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  Background and Early career Okilo was born on 30 November 1933 at Emakalakala, Ogbia, Bayelsa State, and was of Ijaw origin. He qualified as a lawyer but entered politics at the age of 23. Okilo was a member of Parliament between 1956 and 1959.
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In December 1959, he was re-elected to represent the Brass constituency on the Niger Delta Congress platform. The Prime Minister, Sir Abubakar Tafawa Balewa, later appointed him Parliamentary Secretary and Minister. He played a significant role in the enactment of the Niger Delta Development Board (1961), which sought to address problems of the neglected Niger Delta region. While visiting New York in 1965, he came across a book about Walter Russell, The Man Who Tapped the Secrets of the Universe, which had a profound influence on his thought. Walter Russell’s University of Science and Philosophy later published his books, and in the late 1990s, he served as president of the university. During the military regime of General Yakubu Gowon, Okilo served in the government in Rivers State first as Commissioner of Education, and then of Agriculture, Fisheries and Natural Resources (1971–1975).

Involvement in the Second Republic

During General Olusegun Obasanjo’s regime, he was a member of the Constituent Assembly (1977–78) leading to the Nigerian Second Republic. He was Chairman of the Rivers State branch of the National Party of Nigeria (NPN) (1978–1983) and was elected on the NPN platform as governor of Rivers States in 1979. As governor, Okilo established the Rivers State University of Science and Technology. He opened the Independent Power Plant at Imiringi in Ogbia local government area, now in Bayelsa State, a major gas turbine power station. He created fifty development units for the much neglected rural areas, introducing a policy where local people were given the responsibility and power to govern and develop their local communities. He undertook programs to reclaim land, control erosion, construct roads and canals, and build rural housing schemes and industrial estates. President Shehu Shagari awarded him the honour of Commander of the Order of the Federal Republic of Nigeria in 1983. He was re-elected on the NPN platform in 1983, losing office when General Muhammadu Buhari took power in a military coup in December 1983. Soon after taking power, Buhari established military tribunals to try public officers from the Shagari era who had been accused of embezzling public funds. In July 1986, he was acquitted of his accusations and regained his freedom following a judicial review of the tribunals and later freed by Babangida.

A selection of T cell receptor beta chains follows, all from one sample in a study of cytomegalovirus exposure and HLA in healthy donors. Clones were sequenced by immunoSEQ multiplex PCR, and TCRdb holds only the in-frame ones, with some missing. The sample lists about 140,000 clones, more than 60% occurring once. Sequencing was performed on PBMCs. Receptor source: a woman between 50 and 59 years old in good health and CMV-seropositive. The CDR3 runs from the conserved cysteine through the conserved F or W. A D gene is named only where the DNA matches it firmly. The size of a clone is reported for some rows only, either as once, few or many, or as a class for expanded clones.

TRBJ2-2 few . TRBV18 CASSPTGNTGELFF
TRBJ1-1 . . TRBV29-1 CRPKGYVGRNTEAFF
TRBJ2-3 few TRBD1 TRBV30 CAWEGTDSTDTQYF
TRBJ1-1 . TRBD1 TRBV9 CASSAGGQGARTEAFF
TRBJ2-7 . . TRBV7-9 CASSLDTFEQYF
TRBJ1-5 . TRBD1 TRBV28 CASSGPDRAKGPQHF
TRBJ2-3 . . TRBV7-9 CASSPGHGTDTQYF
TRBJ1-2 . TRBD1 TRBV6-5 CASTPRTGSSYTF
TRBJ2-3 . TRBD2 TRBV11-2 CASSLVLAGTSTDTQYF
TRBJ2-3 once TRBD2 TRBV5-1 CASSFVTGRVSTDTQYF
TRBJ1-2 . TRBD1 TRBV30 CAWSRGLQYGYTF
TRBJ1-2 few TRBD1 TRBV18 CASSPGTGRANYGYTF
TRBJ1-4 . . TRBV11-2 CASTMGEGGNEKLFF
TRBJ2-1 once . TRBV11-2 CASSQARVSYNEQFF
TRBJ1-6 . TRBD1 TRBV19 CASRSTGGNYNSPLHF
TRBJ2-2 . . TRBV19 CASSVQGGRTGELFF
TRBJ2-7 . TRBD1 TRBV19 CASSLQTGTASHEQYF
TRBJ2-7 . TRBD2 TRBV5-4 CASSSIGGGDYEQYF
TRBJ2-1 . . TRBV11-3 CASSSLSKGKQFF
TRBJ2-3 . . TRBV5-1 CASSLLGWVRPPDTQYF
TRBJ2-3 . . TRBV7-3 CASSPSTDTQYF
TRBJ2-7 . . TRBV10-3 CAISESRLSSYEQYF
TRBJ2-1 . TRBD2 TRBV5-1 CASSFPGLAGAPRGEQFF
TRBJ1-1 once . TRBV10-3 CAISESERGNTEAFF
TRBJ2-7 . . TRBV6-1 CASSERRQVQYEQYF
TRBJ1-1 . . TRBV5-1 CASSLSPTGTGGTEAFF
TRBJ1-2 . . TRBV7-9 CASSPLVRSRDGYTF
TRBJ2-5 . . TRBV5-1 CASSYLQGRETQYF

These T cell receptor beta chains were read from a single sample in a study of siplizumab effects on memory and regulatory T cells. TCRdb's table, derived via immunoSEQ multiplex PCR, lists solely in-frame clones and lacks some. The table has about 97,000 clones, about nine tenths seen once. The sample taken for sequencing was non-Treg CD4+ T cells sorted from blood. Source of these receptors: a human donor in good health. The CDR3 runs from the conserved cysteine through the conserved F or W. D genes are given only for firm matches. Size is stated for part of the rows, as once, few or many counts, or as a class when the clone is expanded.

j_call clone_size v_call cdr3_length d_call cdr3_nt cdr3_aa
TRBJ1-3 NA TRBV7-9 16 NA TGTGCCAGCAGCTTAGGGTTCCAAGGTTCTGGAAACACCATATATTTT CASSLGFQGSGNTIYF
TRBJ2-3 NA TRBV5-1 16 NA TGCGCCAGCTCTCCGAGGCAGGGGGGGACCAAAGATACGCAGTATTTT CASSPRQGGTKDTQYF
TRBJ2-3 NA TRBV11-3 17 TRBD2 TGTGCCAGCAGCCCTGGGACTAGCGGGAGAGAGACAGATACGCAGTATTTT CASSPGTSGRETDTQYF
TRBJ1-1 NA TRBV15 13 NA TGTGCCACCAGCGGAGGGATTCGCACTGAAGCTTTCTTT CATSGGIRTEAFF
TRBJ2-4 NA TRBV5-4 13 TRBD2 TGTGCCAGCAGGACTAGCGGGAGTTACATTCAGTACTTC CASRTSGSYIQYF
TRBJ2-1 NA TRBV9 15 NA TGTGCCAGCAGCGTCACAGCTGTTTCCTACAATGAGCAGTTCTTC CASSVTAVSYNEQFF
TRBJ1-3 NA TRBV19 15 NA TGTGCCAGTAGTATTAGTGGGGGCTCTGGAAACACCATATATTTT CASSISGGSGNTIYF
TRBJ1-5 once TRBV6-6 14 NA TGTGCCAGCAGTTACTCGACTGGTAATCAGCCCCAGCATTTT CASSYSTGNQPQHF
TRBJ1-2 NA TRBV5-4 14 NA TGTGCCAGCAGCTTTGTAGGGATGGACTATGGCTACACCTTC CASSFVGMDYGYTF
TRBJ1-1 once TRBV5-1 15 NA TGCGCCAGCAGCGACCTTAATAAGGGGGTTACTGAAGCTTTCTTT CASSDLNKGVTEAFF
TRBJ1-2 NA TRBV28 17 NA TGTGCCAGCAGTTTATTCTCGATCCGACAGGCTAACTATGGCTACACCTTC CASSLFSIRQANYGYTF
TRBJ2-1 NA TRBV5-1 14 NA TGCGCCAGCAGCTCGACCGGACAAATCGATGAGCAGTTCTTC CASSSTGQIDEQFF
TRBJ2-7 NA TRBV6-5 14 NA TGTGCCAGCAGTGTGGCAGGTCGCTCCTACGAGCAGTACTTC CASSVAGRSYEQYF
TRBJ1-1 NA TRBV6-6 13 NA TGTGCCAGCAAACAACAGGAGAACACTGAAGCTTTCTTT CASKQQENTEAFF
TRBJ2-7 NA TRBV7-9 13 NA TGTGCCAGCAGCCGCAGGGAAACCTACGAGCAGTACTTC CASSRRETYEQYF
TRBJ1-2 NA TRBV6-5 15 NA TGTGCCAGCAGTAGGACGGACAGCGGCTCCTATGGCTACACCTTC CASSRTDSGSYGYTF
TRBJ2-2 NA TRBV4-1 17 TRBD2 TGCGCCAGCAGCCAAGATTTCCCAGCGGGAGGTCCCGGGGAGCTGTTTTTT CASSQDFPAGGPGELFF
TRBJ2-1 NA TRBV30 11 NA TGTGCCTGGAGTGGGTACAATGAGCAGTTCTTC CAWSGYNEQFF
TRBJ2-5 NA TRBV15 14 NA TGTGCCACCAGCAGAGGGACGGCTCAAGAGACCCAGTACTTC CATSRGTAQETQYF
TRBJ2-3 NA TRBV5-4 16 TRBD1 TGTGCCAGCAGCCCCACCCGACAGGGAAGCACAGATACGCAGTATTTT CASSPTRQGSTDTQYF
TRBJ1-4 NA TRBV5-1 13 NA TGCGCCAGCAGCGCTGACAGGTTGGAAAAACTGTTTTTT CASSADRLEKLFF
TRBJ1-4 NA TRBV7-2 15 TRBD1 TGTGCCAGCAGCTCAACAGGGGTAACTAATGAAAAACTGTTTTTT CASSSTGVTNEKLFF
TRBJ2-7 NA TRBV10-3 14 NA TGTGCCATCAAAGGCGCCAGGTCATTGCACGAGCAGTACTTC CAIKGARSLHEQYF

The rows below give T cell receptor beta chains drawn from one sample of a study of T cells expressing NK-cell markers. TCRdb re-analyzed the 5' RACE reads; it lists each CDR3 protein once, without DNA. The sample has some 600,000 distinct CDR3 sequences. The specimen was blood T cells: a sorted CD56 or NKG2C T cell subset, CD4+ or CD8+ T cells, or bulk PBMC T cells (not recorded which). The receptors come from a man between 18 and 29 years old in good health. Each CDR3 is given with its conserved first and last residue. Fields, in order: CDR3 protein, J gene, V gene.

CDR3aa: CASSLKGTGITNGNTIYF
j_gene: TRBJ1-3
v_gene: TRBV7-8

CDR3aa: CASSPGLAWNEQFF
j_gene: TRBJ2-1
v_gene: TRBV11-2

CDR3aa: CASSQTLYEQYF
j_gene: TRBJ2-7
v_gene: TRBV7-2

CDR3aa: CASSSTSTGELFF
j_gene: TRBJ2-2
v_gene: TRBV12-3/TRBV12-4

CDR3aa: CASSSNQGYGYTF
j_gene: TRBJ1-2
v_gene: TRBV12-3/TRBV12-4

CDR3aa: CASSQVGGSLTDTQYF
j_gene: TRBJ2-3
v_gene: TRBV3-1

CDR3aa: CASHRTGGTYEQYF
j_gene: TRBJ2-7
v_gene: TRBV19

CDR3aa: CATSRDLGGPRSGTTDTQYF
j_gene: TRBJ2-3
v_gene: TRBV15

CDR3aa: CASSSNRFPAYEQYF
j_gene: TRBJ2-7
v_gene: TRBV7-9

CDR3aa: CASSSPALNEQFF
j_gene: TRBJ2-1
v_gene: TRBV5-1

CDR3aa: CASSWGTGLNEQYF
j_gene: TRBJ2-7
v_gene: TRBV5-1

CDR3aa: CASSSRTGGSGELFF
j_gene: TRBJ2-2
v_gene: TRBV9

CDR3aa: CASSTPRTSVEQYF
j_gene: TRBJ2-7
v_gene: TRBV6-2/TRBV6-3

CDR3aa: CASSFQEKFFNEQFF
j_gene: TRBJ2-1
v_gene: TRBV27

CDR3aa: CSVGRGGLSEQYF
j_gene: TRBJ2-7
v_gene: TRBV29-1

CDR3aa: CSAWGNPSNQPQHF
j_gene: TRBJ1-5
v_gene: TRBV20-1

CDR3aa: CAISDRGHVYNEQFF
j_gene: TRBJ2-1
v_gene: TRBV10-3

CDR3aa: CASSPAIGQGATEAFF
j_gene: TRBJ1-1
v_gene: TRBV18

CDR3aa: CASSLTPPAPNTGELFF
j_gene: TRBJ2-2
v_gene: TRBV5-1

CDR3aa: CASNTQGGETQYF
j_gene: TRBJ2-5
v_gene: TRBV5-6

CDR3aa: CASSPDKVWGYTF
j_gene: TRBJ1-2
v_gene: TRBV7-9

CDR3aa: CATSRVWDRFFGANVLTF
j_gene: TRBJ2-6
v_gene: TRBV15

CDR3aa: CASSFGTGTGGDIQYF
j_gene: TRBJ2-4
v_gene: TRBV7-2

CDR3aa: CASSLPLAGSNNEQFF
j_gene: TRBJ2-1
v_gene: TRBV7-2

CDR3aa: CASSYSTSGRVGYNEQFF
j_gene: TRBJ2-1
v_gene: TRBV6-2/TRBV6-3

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Later Career

In June 1989, Okilo was a speaker at a conference on World Balance: Action to Save our Planet held in Aspen, Colorado. Writing in 1992 on the question of oil revenue sharing, Okilo referred to traditional morality, saying that “when an individual kills or finds a big fish or animal, the villagers or community expresses their appreciation … by first giving him or her the best part of the animal or fish before the rest of the meat or fish is shared.” He served as Minister of Commerce and Tourism during the General Sani Abacha regime. In January 1994, he was a member of a ministerial committee that toured Ogoniland following disturbances by Ogoni protesters against Shell activities in the area. Although the committee’s report was sympathetic to the plight of minorities in the oil-producing areas, little was done. Okilo was dropped from the government in July 1995 as the military consolidated its power. Returning to the United States, he became president of the University of Science and Philosophy, which had earlier published his philosophical writings including his 1991 book The Law Of Life.

Involvement in the Fourth republic

In January 1999, shortly before the return to democracy and while running for office, Okilo was briefly detained by the outgoing military government following disturbances among the Ijaw in the Niger Delta. Okilo was elected Senator for Bayelsa East on the People’s Democratic Party (PDP) platform, serving from May 1999 to May 2003, but failed to be re-elected in 2003. As a senator, he served as vice-chairman of the Committee on Natural Gas and chairman of the committee on Identify Card. He remained a director of the University Of Science And Philosophy and became a director of the board of Vision In Action, an institute formed in 2003 to share and communicate experience on issues of leadership, creativity, visionary and strategic thinking. In 2005, he read his own obituary after a mistaken story that he had died. Later he addressed a press conference, saying he was in a coma for four days and was mistaken for dead. Speaking in July 2006, in Brixton, London, Okilo called on leaders of the Ijaw to take their case over sharing oil and gas revenue to the International Court of Justice. At the same time, he asked youths of the area to give up violence and seek peaceful means to address their grievances. After a prolonged illness, Okilo was moved back to Bayelsa from his Abuja residence by his Administrator, Hauwa Ogbeide-Ihama. Okilo died at the age of 74 in Yenagoa, Bayelsa State on 5 July 2008. References Wikipedia Timothy Hunt (2006). The politics of Bones. McClelland & Stewart. Melford Okilo (1992). Art of government and the Okilo Administration. Riverside Communications Featured Image Source: The Nation Newspaper
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This article was first published on 4th January 2022 and updated on January 5th, 2022 at 12:26 am


Jeremiah is a scholar and a poet. He has a keen eye for studying the world and is passionate about people. He tweets at @jeremiahaluwong.

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